Why We Love ‘Ted Lasso’ Boss Rebecca Welton
[WARNING: The following contains MAJOR spoilers for Ted Lasso’s first season.]
Everybody loves Ted Lasso — the show, and the character. That’s for good reason. Both of ‘em are relentlessly optimistic, cheery without being unbelievably saccharine, the perfect antidote to gray skies, bad days and a whole year of staying six feet apart. Believe, indeed.
But with Season 2 of the England-set soccer series just around the corner, we’re setting AFC Richmond coach Ted (Jason Sudekis) aside and praising another of the show’s fantastic cast of characters: His shady boss, Rebecca Welton (played by Hannah Waddingham, who has earned an Emmy nomination for her role). Here’s why we’re big fans of Rebecca’s story so far, and why we think she’s unique in today’s TV landscape.
An Understandable Antagonist…
For most of Ted Lasso’s inaugural season, it’s hard to be entirely on Rebecca’s side. Why? Well, she’s actively trying to tank AFC Richmond, using her power to, unbeknownst to the players and coaches, sabotage their chances of success at every turn. But even when she’s working against the ray of human sunshine that is Coach Lasso, it’s also hard not to root for what she’s ultimately trying to accomplish, even if her methods are questionable.
The best villains are heroes in their own minds; there is often a good point buried in their dark deeds, and Rebecca certainly makes one. There’s no denying that her cheating, lying ex-husband was awful, both to her and as a person, in general. If “turnabout is fair play,” as they say, then Rebecca is more than justified in making him watch as she sends his beloved football team swirling down the drain. In fact, at times it’s hard not to cheer for that — even if it means no one’s cheering for Richmond. And on a show where the new head coach was 90% less utterly endearing, it might even be possible to see Rebecca as the protagonist.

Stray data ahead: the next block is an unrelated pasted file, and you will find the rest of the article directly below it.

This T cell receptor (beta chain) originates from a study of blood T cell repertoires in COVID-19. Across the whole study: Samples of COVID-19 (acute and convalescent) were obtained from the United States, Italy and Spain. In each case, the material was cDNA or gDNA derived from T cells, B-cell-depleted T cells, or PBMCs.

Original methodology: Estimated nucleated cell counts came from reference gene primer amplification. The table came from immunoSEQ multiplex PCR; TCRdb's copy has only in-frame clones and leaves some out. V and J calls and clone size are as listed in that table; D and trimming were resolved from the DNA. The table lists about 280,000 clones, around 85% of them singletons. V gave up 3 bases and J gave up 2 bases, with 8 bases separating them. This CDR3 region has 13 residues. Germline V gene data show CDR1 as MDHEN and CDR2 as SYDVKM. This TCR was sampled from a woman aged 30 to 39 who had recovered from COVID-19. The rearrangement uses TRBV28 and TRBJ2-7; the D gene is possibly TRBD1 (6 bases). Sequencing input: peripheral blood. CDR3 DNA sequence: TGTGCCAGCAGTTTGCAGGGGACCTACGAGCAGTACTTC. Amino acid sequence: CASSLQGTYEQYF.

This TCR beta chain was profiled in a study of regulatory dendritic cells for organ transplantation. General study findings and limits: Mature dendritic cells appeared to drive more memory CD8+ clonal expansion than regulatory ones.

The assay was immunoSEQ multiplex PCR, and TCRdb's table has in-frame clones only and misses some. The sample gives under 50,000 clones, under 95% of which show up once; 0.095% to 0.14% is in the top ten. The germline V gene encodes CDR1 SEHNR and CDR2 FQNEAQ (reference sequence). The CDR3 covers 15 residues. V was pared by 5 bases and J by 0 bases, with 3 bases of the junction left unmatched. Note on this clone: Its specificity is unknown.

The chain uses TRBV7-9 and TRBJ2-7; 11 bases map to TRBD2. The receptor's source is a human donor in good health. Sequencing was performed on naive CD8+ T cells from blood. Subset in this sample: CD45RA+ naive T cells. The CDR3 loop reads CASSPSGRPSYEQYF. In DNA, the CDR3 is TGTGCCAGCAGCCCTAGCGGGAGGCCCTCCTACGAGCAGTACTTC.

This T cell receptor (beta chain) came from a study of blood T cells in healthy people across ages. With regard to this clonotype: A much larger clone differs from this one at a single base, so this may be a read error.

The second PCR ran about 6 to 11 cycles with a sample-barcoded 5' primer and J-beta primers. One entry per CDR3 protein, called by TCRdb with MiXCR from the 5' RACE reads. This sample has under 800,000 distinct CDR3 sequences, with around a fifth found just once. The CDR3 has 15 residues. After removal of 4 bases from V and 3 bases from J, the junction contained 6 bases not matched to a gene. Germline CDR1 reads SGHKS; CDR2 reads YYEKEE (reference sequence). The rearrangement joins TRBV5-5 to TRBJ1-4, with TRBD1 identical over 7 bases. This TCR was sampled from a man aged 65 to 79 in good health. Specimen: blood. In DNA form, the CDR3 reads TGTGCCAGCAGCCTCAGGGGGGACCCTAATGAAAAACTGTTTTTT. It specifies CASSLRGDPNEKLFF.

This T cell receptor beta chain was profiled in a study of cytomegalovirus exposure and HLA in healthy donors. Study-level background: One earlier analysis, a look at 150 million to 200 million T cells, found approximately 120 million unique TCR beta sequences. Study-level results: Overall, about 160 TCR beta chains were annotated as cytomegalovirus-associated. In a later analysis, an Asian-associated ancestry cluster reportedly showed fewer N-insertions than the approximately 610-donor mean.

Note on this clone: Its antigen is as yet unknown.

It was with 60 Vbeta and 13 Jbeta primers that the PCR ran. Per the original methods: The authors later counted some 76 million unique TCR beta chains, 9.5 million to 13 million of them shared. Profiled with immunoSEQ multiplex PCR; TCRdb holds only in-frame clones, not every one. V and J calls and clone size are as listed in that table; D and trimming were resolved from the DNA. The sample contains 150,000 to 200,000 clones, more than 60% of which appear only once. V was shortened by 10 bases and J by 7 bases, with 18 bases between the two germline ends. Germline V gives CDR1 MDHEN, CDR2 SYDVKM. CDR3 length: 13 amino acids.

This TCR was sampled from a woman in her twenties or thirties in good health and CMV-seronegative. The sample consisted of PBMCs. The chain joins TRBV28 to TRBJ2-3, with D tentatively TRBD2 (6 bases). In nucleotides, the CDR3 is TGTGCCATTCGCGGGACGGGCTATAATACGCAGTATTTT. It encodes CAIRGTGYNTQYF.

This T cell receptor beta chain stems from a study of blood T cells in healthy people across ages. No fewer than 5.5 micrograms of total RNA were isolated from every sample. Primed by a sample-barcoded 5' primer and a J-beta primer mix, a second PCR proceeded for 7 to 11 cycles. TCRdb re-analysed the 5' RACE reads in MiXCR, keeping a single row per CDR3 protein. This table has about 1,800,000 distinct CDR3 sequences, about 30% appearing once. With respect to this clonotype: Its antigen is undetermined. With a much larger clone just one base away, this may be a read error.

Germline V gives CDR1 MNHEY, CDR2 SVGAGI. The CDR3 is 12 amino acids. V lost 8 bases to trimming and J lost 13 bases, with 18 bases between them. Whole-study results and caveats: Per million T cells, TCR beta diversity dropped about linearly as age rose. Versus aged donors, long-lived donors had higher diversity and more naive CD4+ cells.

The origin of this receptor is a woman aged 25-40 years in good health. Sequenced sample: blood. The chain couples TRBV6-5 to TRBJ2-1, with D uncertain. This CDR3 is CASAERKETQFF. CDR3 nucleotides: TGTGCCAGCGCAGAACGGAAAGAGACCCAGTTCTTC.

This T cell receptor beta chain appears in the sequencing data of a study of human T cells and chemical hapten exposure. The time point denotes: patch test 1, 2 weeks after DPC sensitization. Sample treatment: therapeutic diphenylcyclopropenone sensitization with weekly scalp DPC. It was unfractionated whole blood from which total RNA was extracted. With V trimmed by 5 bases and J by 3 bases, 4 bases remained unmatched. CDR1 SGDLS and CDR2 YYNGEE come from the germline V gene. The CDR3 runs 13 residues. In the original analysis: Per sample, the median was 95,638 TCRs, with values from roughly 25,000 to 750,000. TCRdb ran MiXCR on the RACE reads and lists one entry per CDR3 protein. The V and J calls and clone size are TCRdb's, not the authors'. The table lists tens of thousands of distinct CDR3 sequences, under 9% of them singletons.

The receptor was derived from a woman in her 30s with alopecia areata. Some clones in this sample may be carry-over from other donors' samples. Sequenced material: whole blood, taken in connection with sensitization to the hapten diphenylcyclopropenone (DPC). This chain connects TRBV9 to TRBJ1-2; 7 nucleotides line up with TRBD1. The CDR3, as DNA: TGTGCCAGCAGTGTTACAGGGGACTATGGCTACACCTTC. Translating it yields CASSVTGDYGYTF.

But the problem is Ted.
…With a Powerful Redemption
Ted Lasso is so brimming with benevolence that it’s tough to view Rebecca’s actions as anything but antagonistic… and in the end, she grows enough to realize that. Rather than ignoring Ted’s continual kindness — although she does try, at first — and continuing along her path, she does the right thing, the very, very difficult thing, and apologizes for the harm she’s done. (And willingly gives Ted a hug, which goes to show just how far she’s come!)
Even setting her tearjerker of an apology aside, her arc is compelling. We watch her go from insulting and belittling her underling Higgins (Jeremy Swift) to sincerely asking him to return to his job after he quits; we see her ask her best friend’s forgiveness for allowing her marriage to drive them apart; and, in one of the show’s most touching moments, we see her help and comfort Ted as he suffers an anxiety attack. Certainly, Ted Lasso influences her to be curious and not judgmental, as he does to everyone around him. But even as Rebecca moved ahead with her plan, cracks in her “villainy” were evident. At her core, she was never a bad person, and her willingness to make things right proves it.
In the end, Rebecca didn’t want revenge on her ex-husband: She wanted justice for everything she’d sacrificed and lost through years of a broken marriage. Ultimately, she realized the best way to have that justice was not to sink to his level and hurt others the way she’d been hurt, but to move ahead with her life. That’s powerful stuff. And it’s darn great of Ted Lasso to let her arrive at that realization and develop from it, rather than relegating her to the sidelines or having her be “defeated” after the first season.
More Than a Stereotype
But perhaps even better than her overall arc is the fact that there’s more to Rebecca than power suits and designer heels (although we do love her outfits). In many ways, Rebecca defies the traditional “career woman” stereotype on TV. While she starts out as a bit of an “ice queen,” that’s not where she ends up, and the show is better for it.
Unlike the friendless, heartless, lonely portrayals of powerful career women commonly seen in media, Rebecca has friends in Ted, Keeley (Juno Temple), Higgins and the team. She has family, in Sassy (Ellie Taylor) and her goddaughter. She both feels and shows emotion. Heck, she even sings! Point being: Rebecca has both an excellent career and happiness, in a media culture where women are often written as having to choose one or the other.
To show a woman with power who isn’t also suffering in several areas of her personal life and fending off inescapable unhappiness is to breathe much-needed fresh air into the TV landscape. With Rebecca Welton, Ted Lasso does just that — and we can’t wait to see where her story goes in the show’s second season.
Ted Lasso Season 2 Premiere, Friday, July 23, Apple TV+